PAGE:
Title: State legislator, judge, farmer
Birthdate: September 7, 1775
Death Date: October 23, 1834
Plot Location: Section 112, First Baptist Church plot

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This man’s plot is marked with a ledger grave, a flat, horizontal stone that has plenty of room for a lengthy epitaph or whatever else one wishes to have inscribed. This is no doubt the most wordy epitaph and summary of one person’s life of all the grave markers at Mount Moriah.

Shown below is the full text, line by line, of this memorial. Thomas was the son-in-law of Henry Holcombe, who pastored First Baptist Church of Philadelphia from 1811 until his death in 1824. Henry’s Notable life story is explained here.

Thomas Bacon Sr. was a lieutenant in the Georgia militia during the Revolutionary War, serving under General Francis Marion. The family lived in Liberty County, south of Savannah, which is known for growing rice and cotton. That’s what both father and son did. 

Thomas Jr’s first marriage produced one daughter before his wife died. He then took Elizabeth Sumner as his bride in 1801. They had two children before Elizabeth died in 1809, so Thomas found Sarah Holcombe to be his bride in 1810. The phrase, “third time’s the charm” applies here, since she was his wife for the rest of his life and outlived him by many years.

They were married by Sarah’s father, who was then the pastor of the First Baptist Church in Savannah. The following year he accepted the same position at First Baptist Church of Philadelphia. Sarah remained in Georgia with her husband and step-children, bringing forth ten more children over the years.

There was a political side to Thomas, having a sense of duty to his fellow man. He represented Liberty County in the Georgia legislature from 1805-1812 and was a state senator in 1819. His discernment and knowledge of the law equipped him to serve as Justice of the Inferior Court of Liberty County between 1803-1824 when he wasn’t a legislator. He also served as a deacon in his church for many years.

For reasons unknown, Thomas was visiting Philadelphia in 1834, even though Henry Holcombe’s widow had already moved back to Georgia. He died suddenly while he was there and was buried with Henry in the church burial ground. The remains were moved to Mount Moriah in 1860.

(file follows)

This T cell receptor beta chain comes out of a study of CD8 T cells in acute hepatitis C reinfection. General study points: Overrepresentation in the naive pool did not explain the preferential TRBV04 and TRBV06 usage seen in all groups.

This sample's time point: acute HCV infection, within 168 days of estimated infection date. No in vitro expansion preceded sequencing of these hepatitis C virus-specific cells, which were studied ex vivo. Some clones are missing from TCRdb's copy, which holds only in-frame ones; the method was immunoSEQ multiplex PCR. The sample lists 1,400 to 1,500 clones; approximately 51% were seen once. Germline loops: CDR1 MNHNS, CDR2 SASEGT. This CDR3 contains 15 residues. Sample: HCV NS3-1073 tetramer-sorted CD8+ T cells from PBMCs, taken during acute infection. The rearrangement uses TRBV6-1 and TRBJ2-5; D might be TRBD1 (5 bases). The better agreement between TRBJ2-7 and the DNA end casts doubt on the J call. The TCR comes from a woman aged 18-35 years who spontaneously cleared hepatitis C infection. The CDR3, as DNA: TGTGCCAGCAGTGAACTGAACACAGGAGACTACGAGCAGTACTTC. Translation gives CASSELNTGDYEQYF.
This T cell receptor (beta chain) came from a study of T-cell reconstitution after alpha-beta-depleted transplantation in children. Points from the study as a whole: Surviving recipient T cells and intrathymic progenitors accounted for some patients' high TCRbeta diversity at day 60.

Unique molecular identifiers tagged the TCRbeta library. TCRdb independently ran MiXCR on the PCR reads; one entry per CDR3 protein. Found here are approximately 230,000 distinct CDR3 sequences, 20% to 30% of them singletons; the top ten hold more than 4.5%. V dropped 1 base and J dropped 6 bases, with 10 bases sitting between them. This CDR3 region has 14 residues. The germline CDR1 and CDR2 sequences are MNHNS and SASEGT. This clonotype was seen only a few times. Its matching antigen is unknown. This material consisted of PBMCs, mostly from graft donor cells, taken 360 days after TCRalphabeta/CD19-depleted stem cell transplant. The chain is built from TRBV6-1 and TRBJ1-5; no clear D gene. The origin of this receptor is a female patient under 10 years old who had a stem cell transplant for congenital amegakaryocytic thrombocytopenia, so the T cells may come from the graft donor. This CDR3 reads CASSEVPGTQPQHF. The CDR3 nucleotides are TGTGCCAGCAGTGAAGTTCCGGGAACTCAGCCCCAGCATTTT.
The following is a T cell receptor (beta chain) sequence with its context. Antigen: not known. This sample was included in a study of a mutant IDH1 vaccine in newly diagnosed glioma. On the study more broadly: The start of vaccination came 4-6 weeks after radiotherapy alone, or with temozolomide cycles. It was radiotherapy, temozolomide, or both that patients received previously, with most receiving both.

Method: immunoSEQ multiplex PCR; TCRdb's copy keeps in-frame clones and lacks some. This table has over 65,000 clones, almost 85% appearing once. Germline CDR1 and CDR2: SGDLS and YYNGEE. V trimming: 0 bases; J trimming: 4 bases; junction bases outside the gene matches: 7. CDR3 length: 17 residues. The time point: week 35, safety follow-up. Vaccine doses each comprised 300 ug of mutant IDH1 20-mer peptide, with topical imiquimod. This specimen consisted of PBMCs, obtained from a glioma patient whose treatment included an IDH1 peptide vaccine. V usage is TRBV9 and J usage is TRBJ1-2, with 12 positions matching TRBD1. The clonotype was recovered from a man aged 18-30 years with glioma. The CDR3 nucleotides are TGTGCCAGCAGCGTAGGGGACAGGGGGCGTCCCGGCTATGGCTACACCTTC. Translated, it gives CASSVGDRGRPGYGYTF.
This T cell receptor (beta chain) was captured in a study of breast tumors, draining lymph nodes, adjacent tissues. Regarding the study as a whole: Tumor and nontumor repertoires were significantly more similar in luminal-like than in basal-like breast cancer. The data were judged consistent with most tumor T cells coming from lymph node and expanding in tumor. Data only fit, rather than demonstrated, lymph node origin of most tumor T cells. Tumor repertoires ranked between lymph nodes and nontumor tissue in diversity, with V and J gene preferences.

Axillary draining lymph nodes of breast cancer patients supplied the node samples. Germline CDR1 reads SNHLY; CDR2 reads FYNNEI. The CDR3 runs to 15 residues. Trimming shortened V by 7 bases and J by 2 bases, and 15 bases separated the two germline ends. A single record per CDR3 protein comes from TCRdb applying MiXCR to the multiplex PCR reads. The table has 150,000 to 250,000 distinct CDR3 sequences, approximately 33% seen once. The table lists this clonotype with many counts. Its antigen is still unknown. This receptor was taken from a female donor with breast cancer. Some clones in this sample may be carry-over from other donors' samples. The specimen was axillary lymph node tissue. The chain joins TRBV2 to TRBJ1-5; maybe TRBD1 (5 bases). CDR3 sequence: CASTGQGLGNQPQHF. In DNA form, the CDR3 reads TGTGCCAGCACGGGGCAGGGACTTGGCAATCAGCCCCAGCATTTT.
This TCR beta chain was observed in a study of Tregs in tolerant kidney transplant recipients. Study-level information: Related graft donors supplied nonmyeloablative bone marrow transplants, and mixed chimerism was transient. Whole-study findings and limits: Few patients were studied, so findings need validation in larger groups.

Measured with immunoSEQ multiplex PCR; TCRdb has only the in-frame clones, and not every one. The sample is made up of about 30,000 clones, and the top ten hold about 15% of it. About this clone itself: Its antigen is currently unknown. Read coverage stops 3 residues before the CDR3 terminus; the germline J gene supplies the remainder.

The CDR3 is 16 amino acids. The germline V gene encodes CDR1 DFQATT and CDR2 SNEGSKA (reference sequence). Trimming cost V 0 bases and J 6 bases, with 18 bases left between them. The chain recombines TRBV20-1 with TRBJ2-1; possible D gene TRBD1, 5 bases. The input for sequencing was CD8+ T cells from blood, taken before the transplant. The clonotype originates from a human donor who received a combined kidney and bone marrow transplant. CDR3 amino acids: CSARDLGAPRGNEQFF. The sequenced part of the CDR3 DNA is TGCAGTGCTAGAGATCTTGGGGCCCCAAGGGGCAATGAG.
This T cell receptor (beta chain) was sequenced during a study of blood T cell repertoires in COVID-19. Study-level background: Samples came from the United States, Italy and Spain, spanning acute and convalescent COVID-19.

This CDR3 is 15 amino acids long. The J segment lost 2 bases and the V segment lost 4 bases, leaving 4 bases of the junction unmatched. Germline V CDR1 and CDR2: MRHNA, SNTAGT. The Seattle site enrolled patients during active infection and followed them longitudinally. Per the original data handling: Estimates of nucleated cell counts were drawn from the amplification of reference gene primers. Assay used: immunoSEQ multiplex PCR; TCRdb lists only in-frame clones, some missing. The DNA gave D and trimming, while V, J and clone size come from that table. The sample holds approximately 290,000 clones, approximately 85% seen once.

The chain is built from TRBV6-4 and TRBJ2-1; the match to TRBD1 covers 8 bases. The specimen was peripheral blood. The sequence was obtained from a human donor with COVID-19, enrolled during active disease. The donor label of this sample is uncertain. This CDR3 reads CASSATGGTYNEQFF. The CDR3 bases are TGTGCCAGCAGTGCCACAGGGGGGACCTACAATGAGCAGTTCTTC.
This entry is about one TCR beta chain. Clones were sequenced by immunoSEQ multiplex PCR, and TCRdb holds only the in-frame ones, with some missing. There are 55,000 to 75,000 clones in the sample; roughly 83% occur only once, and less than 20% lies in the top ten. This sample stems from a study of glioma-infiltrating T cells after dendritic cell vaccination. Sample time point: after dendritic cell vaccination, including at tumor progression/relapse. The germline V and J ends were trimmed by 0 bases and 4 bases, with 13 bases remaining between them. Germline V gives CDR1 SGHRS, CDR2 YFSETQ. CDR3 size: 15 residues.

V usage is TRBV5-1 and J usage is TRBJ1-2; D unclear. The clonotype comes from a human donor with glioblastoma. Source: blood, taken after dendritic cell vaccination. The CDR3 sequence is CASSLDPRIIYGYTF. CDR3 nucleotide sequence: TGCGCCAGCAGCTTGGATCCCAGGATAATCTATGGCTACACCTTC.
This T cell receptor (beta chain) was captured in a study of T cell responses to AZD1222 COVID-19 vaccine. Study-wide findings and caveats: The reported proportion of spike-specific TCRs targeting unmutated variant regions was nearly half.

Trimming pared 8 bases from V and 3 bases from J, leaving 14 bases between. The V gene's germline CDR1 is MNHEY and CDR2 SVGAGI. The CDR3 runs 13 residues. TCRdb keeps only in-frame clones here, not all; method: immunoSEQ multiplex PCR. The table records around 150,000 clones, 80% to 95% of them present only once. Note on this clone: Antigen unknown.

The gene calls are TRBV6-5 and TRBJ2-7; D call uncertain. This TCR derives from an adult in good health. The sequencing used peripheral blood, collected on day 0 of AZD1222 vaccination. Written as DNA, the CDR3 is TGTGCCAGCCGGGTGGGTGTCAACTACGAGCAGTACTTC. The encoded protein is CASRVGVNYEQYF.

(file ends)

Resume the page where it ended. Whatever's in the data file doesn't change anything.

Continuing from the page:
As a dedicated family man he saw his children become successful in various professions. Among them were three lawyers, four college professors, one minister, and one doctor. This is the transcription of his epitaph:


Sacred / To the Memory of / Thomas Bacon, Esq. / A Planter of Georgia / Son in law of the late Henry Holcombe / He was Born / In Liberty County, Geo., Septr. 7th, 1775 / And Died / In Philadelphia, Octr. 23rd 1834 / Elevated to Public Stations by the confidence / of his Fellow Citizens Mr. Bacon acquitted / himself of the duties assigned him with integrity and usefulness / In the Church he professed to be a follower of the / meek and lowly Jesus…of which / he worthily occupied the office of Deacon. / As a husband he was ever solicitous of / multiplying his partner’s joys, and never failed / to sympathize in her sorrows. / As a Father of a numerous Family, he ruled / his Children and Household with a discipline / that blended energy and affection. / In his intercourse with society, he was dignified, / courteous and friendly, delicate in his Charities, / and prompt to assist in the hour of need. / In Fine his life as a Christian Statesman / and Jurist, the truth that nothing / is substantial without Honesty, that there / is no enduring happiness, without Piety, / and that the highest earthly distinction / is a Consistent Christian. / A Tribute of Affection / By his Wife and Children.

Japanese maple tree in front of a monument at Mount Moriah Cemetery

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